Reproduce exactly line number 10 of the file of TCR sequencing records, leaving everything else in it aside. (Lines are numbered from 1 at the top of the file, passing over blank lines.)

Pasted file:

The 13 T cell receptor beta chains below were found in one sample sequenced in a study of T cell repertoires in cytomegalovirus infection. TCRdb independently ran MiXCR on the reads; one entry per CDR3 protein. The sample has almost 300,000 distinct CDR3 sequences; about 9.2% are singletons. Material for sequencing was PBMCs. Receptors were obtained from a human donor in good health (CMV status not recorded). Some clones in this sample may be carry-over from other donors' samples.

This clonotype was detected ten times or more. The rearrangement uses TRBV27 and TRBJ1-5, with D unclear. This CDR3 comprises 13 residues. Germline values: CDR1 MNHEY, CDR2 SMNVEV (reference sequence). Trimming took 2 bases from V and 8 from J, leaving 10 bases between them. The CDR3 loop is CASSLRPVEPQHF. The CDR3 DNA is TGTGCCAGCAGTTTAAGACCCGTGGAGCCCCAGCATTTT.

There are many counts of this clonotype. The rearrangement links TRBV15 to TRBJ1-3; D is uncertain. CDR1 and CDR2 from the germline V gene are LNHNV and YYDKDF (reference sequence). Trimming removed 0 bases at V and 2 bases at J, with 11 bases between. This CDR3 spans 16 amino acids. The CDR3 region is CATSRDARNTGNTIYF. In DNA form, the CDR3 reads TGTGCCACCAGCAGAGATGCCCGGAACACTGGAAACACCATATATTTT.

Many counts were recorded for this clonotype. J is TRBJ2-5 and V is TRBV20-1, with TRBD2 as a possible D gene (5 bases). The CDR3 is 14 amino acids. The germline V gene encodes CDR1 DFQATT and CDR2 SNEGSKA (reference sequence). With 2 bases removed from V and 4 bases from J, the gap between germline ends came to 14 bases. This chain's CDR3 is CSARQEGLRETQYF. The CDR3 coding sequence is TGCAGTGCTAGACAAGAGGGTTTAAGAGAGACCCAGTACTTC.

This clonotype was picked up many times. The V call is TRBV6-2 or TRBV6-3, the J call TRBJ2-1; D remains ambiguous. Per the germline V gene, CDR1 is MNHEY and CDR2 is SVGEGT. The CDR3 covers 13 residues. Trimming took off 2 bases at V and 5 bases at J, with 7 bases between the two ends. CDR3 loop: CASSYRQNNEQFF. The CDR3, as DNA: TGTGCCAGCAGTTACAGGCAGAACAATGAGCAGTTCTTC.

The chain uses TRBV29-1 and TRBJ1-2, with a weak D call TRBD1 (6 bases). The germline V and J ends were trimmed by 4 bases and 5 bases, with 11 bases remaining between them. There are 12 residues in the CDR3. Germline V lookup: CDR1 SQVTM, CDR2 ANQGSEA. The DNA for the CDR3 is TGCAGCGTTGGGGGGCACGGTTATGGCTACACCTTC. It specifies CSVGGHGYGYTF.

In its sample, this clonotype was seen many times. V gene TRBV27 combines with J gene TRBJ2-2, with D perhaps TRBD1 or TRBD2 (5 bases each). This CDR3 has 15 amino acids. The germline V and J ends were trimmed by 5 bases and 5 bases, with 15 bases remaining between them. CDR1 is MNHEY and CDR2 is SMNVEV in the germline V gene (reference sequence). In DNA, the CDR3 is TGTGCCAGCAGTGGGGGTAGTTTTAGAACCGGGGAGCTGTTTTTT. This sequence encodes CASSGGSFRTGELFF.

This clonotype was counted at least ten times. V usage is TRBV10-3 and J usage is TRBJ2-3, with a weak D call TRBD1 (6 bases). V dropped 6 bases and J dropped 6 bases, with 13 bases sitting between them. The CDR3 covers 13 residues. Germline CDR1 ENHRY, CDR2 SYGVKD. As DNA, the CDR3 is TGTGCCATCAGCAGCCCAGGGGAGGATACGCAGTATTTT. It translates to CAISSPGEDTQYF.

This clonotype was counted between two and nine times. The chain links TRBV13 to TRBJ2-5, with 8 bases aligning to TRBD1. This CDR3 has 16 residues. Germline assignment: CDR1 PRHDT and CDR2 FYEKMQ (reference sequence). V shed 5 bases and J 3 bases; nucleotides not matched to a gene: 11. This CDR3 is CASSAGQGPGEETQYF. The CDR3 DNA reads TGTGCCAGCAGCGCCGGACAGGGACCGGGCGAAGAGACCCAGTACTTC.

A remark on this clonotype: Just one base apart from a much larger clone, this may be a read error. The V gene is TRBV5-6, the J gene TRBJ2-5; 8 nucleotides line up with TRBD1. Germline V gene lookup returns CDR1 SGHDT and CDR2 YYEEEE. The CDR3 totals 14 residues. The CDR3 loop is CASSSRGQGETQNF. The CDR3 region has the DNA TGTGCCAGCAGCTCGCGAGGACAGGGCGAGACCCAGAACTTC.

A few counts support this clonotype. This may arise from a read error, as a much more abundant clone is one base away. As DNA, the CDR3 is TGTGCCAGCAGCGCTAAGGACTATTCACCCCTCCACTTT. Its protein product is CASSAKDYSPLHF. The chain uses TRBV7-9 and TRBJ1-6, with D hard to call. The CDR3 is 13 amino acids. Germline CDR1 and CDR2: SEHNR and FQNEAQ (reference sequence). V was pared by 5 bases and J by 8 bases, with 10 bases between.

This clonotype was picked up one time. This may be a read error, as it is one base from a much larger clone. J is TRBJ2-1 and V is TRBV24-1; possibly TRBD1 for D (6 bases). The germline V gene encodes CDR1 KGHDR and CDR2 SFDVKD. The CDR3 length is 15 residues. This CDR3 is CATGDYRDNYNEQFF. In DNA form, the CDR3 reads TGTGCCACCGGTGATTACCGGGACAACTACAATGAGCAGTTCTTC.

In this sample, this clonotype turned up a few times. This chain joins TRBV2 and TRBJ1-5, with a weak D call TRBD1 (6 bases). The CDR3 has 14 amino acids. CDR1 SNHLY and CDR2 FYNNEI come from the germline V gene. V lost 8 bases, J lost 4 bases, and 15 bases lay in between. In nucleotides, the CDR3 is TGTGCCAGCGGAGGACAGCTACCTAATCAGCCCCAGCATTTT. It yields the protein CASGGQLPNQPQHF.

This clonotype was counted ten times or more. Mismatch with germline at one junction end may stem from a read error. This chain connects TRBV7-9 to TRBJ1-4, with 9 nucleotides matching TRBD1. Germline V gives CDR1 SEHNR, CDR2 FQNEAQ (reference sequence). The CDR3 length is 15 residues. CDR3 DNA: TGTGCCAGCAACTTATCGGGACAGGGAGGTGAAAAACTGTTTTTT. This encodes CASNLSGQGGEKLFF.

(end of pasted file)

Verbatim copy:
A remark on this clonotype: Just one base apart from a much larger clone, this may be a read error. The V gene is TRBV5-6, the J gene TRBJ2-5; 8 nucleotides line up with TRBD1. Germline V gene lookup returns CDR1 SGHDT and CDR2 YYEEEE. The CDR3 totals 14 residues. The CDR3 loop is CASSSRGQGETQNF. The CDR3 region has the DNA TGTGCCAGCAGCTCGCGAGGACAGGGCGAGACCCAGAACTTC.